TALLADEGA COUNTY -- The U.S. Postal Service honored the bicentennial of Alabama statehood Saturday with a postage stamp featuring a view that many people from this part of the state may recognize.
According to a press release from the postal service, “The Alabama Statehood Forever stamp features an existing photograph taken at sunset in Cheaha State Park. Alabama photographer Joe Miller shot the picture from the park’s Pulpit Rock Trail, and Pulpit Rock is visible in the foreground.”
The Talladega National Forest is clearly visible from the rock. “Greg Breeding designed the stamp with art director William Gicker,” according to the release.
State Rep. Steve Hurst (R-Munford) said he attended the unveiling ceremony in Huntsville, along with at least 80 other state legislators, including House Speaker Mac McCutcheon and Alabama Senate Pro Tem Del Marsh.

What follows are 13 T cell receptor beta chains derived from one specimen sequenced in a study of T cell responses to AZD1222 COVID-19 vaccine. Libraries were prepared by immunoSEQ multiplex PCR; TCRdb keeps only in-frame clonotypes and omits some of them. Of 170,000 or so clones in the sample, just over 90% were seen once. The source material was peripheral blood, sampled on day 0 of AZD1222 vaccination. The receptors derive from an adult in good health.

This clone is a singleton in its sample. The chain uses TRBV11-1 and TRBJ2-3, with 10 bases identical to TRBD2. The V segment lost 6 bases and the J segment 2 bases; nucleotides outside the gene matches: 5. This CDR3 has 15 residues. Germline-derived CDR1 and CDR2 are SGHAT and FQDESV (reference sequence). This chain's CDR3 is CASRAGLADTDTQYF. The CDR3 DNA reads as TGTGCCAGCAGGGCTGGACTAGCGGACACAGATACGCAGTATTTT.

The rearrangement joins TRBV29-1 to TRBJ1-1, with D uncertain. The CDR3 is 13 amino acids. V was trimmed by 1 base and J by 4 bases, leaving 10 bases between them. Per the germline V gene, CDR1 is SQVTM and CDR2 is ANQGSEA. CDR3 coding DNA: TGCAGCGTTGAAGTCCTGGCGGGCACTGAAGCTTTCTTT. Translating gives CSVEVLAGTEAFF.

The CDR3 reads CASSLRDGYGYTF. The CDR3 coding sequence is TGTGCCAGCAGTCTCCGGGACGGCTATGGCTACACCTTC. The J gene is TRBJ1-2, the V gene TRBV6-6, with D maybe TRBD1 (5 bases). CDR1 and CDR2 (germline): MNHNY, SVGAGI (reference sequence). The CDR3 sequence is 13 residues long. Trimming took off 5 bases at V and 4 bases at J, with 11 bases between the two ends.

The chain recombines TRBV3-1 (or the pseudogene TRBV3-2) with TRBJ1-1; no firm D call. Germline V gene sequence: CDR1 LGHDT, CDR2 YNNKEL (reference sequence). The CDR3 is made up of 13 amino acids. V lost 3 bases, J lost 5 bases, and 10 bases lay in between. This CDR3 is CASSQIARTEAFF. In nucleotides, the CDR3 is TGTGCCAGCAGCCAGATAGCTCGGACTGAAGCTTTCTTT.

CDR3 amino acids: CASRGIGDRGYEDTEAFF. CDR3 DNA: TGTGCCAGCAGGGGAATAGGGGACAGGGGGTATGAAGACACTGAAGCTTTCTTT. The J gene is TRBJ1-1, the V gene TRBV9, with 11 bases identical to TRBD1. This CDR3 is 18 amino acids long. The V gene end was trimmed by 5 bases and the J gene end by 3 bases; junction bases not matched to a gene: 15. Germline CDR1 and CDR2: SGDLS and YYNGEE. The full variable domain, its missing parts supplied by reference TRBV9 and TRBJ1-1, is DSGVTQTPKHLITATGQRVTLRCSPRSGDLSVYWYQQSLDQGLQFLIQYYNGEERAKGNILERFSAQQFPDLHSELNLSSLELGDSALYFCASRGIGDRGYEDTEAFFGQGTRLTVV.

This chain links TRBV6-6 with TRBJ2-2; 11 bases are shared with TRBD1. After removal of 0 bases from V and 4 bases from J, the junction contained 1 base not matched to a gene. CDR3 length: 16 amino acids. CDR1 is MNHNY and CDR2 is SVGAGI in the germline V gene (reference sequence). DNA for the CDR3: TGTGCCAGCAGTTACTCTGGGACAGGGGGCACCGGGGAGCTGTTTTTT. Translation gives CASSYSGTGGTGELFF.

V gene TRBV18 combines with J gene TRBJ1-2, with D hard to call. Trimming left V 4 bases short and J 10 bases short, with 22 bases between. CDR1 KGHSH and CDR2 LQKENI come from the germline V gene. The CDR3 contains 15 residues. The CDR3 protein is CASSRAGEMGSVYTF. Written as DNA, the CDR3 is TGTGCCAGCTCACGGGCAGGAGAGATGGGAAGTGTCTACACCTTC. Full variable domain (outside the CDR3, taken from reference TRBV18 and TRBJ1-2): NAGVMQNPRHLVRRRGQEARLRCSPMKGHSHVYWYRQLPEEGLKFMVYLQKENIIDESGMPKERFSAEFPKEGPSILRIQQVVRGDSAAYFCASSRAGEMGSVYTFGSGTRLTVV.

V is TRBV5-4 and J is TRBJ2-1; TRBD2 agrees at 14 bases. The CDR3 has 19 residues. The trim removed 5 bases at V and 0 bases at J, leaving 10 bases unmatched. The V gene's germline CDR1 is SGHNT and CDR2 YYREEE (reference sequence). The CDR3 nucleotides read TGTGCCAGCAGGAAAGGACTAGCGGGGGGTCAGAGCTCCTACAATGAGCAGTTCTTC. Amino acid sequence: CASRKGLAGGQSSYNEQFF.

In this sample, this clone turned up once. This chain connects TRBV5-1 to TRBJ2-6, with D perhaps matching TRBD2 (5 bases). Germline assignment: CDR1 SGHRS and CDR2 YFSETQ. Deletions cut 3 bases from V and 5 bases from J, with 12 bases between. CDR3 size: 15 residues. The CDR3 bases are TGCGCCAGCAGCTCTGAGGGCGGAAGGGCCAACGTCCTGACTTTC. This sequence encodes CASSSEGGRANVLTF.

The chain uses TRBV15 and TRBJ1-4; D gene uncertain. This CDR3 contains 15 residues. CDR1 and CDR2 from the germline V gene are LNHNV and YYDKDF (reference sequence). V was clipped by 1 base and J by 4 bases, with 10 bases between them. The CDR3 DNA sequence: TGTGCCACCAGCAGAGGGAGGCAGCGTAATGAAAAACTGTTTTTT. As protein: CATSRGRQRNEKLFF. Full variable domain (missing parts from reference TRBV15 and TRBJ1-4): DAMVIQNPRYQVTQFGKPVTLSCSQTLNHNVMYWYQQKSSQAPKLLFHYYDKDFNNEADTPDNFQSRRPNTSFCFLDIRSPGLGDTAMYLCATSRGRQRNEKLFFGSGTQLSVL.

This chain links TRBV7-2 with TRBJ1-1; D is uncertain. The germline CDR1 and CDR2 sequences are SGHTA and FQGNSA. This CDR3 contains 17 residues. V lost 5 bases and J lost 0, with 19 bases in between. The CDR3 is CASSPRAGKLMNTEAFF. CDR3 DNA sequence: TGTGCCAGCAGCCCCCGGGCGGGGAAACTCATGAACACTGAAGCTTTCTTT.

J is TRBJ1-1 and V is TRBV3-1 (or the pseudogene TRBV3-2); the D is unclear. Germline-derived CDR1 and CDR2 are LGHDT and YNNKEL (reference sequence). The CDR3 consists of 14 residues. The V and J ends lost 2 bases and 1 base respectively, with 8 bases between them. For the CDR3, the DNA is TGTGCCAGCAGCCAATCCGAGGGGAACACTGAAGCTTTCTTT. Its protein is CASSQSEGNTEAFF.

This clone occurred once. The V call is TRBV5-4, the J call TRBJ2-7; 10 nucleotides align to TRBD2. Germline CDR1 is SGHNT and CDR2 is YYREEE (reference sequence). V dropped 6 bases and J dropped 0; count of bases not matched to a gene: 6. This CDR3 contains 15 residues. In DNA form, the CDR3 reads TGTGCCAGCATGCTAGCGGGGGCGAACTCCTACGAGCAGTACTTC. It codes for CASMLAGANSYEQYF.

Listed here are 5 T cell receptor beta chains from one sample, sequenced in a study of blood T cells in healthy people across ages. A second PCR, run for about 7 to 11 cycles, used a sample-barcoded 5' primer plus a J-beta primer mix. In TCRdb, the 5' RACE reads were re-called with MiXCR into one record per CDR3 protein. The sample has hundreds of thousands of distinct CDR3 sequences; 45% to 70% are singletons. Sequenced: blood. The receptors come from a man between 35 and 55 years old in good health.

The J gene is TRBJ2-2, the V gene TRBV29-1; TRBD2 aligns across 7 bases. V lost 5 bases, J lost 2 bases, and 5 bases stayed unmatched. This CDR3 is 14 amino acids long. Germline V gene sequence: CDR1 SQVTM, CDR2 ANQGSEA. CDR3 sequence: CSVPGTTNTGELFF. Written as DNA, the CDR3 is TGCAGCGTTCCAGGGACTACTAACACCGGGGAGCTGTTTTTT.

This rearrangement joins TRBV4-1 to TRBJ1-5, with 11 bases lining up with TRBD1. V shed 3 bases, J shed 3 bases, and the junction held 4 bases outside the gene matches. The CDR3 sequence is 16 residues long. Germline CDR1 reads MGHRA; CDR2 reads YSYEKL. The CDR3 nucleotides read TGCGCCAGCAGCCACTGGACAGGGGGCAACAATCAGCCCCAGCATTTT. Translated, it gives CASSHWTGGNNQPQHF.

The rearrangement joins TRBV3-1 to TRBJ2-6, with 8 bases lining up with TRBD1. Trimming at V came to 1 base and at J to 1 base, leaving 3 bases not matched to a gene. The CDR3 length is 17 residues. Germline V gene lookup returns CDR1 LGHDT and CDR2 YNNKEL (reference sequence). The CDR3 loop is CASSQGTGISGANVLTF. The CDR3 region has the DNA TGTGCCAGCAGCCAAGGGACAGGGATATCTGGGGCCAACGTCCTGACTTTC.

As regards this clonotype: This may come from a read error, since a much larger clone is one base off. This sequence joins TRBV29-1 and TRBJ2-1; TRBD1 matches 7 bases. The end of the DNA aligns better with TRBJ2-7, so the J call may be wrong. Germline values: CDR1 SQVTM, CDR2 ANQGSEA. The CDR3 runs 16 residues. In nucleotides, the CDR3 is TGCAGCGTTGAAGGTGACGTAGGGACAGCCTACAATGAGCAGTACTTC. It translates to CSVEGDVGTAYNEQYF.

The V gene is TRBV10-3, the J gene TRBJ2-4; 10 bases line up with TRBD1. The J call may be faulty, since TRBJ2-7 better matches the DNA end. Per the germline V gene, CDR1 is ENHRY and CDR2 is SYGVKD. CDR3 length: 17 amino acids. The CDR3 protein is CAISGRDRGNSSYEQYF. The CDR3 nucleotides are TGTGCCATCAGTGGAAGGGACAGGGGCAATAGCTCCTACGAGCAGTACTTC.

“The speaker of the House called up (to the front) all of the representatives for the counties in Alabama when the first state constitution was ratified,” Hurst said. “The rest of the state was Indian lands. Then they called me, and all the representatives from Clay, Calhoun and the different counties that were part of the Creek lands. It was a symbolic thing, but I really learned a lot from it.”
Alabama was admitted as the 22nd state in the union on Dec. 14, 1819. The state has had numerous events and observances of the bicentennial over the past two years, including numerous traveling museum shows and lectures. Upcoming events in Talladega County include the unveiling of a historical marker in Sylacauga next month and the “Magic of Marble” festival in April.
The state has also uveiled the PastPort mobile device app that provides information about numerous historic sites throughout Alabama. PastPort sites in Talladega County include Kymulga Grist Mill and Covered Bridge in Alpine; DeSoto Caverns in Childersburg; The Historic Ritz Theatre in Talladega; Waldo Covered Bridge, Alabama Institute for Deaf and Blind and Warren Museum in Talladega; Jemison-Carnegie Heritage Hall in Talladega; and the Isabel Anderson Comer Museum and Arts Center in Sylacauga, according to alabama200.org.